Should Uniforms be Gender Specific?

Thursday 27th September 2018

Should uniform be gender specific? A question that has sparked a heated debate in recent years. The push for a more gender neutral society challenges traditional uniform attire. For centuries males and females have been segregated by uniform both at school and in the workplace. In the early 1900’s this was due to the nature of the job roles that typically men and women performed. In a modern society, both men and women have integrated into jobs which they traditionally may not have considered. However, there is still a stigma around “gender roles”; therefore, gender specific uniform is still very much alive. Some industries have been slammed for being sexist within their uniform policy. British Airways air hostesses campaigned for two years in 2012 to allow female staff the option of wearing trousers. Original rules stated that female staff members must wear a skirt unless exempt on medical grounds. The air hostesses won the appeal and women were able to choose whether they wanted to wear a skirt or trousers. This was a small step in the transition to a more integrated uniform solution. The issue here was not that the air hostesses did not want to wear skirts, it was merely to have the option to choose between trousers or a skirt. There are probably many air hostesses who would never choose to wear the trousers, but being able to have the option can be liberating. However, it could be argued that such changes within the uniform conflicts traditions and the prestige of the airline company. Air hostesses have always dressed a certain way for centuries, so changing the uniform could have an effect on the company’s brand image. If one air hostess out of five wore trousers and the rest were wearing skirts would she not feel isolated rather than part of the team? Nonetheless, with a paradigm shift in opinion surrounding gender, it would be suggested that adjusting uniform to fit within this would only increase brand reputation rather than damage it.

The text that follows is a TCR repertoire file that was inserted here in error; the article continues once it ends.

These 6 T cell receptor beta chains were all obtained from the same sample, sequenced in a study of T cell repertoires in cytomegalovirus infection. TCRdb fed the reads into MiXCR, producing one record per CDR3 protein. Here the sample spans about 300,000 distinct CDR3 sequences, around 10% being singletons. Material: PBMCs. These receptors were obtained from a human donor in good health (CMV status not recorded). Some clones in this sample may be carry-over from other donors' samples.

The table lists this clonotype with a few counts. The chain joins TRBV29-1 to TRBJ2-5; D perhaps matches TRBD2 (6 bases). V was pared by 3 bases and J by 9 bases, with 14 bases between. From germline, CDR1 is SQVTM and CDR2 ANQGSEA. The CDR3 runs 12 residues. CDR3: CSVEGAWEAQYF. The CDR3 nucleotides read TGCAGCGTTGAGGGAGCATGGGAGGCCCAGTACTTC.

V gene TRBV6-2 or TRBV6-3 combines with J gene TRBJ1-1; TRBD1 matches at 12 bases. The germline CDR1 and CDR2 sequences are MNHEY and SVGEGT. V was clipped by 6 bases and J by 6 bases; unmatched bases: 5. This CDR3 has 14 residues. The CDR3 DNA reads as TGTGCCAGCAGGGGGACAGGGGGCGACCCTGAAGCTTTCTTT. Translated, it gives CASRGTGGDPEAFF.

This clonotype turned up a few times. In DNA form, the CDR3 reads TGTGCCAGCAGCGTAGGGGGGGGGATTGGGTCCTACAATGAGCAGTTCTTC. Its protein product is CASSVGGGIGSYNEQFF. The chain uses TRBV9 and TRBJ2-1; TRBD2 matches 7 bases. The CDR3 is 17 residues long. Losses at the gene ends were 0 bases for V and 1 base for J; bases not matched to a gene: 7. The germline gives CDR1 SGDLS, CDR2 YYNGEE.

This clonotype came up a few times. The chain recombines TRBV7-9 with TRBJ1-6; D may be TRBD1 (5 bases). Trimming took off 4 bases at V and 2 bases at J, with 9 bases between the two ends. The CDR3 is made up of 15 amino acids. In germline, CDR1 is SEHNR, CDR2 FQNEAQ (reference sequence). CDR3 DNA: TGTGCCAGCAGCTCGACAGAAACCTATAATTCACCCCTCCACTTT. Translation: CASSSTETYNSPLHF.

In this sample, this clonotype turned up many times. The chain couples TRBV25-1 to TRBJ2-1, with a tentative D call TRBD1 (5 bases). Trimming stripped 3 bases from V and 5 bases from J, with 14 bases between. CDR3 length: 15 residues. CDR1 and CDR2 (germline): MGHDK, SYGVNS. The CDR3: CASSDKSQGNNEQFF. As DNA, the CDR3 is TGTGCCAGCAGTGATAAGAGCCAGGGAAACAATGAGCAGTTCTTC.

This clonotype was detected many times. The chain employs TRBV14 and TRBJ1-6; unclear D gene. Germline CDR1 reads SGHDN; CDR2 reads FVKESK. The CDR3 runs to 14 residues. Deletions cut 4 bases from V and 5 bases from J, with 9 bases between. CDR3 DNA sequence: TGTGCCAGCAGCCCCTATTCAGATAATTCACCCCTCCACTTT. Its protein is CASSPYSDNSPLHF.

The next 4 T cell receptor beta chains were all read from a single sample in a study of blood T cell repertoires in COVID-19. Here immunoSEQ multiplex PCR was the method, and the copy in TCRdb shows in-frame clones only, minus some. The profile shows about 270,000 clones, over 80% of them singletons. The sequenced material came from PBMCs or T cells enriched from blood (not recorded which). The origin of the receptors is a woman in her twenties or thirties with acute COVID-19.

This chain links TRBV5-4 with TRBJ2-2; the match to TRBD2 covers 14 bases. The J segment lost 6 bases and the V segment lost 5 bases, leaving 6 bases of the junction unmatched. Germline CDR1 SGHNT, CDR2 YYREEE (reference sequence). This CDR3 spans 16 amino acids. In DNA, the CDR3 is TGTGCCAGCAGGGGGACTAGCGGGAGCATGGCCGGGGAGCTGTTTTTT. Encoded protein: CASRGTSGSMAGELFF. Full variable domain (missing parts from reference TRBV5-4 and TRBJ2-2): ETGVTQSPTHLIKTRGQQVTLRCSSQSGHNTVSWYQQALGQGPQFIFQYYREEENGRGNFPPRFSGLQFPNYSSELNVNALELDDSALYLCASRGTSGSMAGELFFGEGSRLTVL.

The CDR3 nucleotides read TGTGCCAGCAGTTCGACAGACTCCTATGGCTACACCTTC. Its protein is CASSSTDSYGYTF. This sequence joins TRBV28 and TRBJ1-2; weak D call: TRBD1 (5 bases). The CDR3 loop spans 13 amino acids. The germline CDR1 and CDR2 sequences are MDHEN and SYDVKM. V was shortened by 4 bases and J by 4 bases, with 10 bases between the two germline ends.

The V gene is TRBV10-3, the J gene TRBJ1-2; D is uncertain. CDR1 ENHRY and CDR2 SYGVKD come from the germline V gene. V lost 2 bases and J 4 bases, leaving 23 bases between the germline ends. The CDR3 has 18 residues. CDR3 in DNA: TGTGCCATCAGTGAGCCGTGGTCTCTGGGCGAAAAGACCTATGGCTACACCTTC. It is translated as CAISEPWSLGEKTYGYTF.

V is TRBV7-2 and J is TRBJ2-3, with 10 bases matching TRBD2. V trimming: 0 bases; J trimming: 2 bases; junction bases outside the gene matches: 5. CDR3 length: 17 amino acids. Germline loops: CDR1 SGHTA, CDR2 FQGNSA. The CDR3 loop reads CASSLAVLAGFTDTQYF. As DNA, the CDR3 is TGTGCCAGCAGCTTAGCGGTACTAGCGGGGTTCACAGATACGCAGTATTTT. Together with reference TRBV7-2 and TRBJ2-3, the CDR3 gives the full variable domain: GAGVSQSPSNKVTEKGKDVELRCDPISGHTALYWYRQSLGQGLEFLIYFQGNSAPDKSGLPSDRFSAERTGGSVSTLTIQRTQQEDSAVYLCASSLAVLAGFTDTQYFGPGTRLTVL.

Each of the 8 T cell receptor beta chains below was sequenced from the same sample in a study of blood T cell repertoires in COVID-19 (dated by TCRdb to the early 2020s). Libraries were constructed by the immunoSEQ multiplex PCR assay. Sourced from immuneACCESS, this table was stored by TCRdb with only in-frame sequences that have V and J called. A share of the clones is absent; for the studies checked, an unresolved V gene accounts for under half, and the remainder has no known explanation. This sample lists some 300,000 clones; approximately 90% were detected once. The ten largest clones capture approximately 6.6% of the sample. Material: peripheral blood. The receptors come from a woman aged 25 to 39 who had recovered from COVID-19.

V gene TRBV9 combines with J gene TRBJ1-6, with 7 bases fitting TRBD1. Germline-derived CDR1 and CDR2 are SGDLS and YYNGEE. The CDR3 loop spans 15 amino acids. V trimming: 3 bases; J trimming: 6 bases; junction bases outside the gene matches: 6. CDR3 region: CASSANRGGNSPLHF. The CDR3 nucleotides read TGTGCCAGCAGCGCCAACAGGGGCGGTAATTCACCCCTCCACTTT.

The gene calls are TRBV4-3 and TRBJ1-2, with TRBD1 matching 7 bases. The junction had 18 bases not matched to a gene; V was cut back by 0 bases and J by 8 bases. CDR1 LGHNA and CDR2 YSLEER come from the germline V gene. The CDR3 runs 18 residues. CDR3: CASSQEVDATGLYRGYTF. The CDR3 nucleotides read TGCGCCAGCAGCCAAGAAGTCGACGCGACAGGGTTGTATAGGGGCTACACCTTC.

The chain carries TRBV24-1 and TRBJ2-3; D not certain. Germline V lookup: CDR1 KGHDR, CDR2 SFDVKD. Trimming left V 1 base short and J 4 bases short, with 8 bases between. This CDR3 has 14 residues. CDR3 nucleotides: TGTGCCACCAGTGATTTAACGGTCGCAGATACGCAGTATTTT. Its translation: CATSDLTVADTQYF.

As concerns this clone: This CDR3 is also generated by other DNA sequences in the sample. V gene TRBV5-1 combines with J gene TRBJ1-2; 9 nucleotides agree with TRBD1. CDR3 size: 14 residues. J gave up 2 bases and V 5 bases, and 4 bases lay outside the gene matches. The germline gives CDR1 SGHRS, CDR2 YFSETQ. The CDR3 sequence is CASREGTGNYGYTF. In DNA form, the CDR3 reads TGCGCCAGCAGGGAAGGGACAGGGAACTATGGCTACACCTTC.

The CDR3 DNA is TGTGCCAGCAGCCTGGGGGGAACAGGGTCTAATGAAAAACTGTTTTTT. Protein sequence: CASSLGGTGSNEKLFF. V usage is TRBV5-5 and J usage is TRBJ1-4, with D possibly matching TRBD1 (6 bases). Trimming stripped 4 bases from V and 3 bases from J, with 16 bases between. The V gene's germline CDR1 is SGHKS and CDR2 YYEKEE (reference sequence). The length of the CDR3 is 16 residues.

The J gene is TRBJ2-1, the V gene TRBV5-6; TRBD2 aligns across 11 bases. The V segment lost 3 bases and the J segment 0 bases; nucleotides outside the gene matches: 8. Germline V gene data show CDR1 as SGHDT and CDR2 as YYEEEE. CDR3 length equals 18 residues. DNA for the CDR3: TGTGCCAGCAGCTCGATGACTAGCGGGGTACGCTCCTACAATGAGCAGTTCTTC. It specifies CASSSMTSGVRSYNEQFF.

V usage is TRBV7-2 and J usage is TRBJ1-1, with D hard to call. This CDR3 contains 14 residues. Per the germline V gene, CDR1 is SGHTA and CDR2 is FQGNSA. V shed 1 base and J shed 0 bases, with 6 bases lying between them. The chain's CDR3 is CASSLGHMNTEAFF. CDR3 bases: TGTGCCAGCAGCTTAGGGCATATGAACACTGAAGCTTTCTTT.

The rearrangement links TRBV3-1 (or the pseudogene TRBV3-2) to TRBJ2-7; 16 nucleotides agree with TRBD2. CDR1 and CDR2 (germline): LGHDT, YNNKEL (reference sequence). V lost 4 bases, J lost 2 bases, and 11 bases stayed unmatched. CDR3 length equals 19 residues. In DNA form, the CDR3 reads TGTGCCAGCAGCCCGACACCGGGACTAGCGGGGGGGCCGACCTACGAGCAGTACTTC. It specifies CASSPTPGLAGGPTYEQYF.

As times have evolved, businesses have a choice to make; to create a unisex uniform that both male and female employees can wear, or to adopt a gender specific uniform. Therefore, the uniform industry must become more flexible in providing both gender neutral and gender specific apparel. Here at Creative Emporium we pride ourselves with our uniform solutions. We have various suppliers that offer both gender specific and gender neutral attire; therefore, we are able to cater for any type of business. For example, we provide safety shoes from a size 3 to a size 15 ensuring that any individual, female or male, can perform their role in the correct uniform. The gender debate could be argued for centuries to come; for some industries a gender specific uniform may suit, and for others a unisex option could be more fitting and cost effective. It may be more appropriate not to differentiate between male and female uniform, but to give employees the choice. Just like in the case of British Airways, giving employees a choice could be the solution to any company struggling to decide between a unisex or gender specific uniform. At UBC, the garments we offer come with a vast range of different options to cater for different gender requirements, contact us today to find out more.

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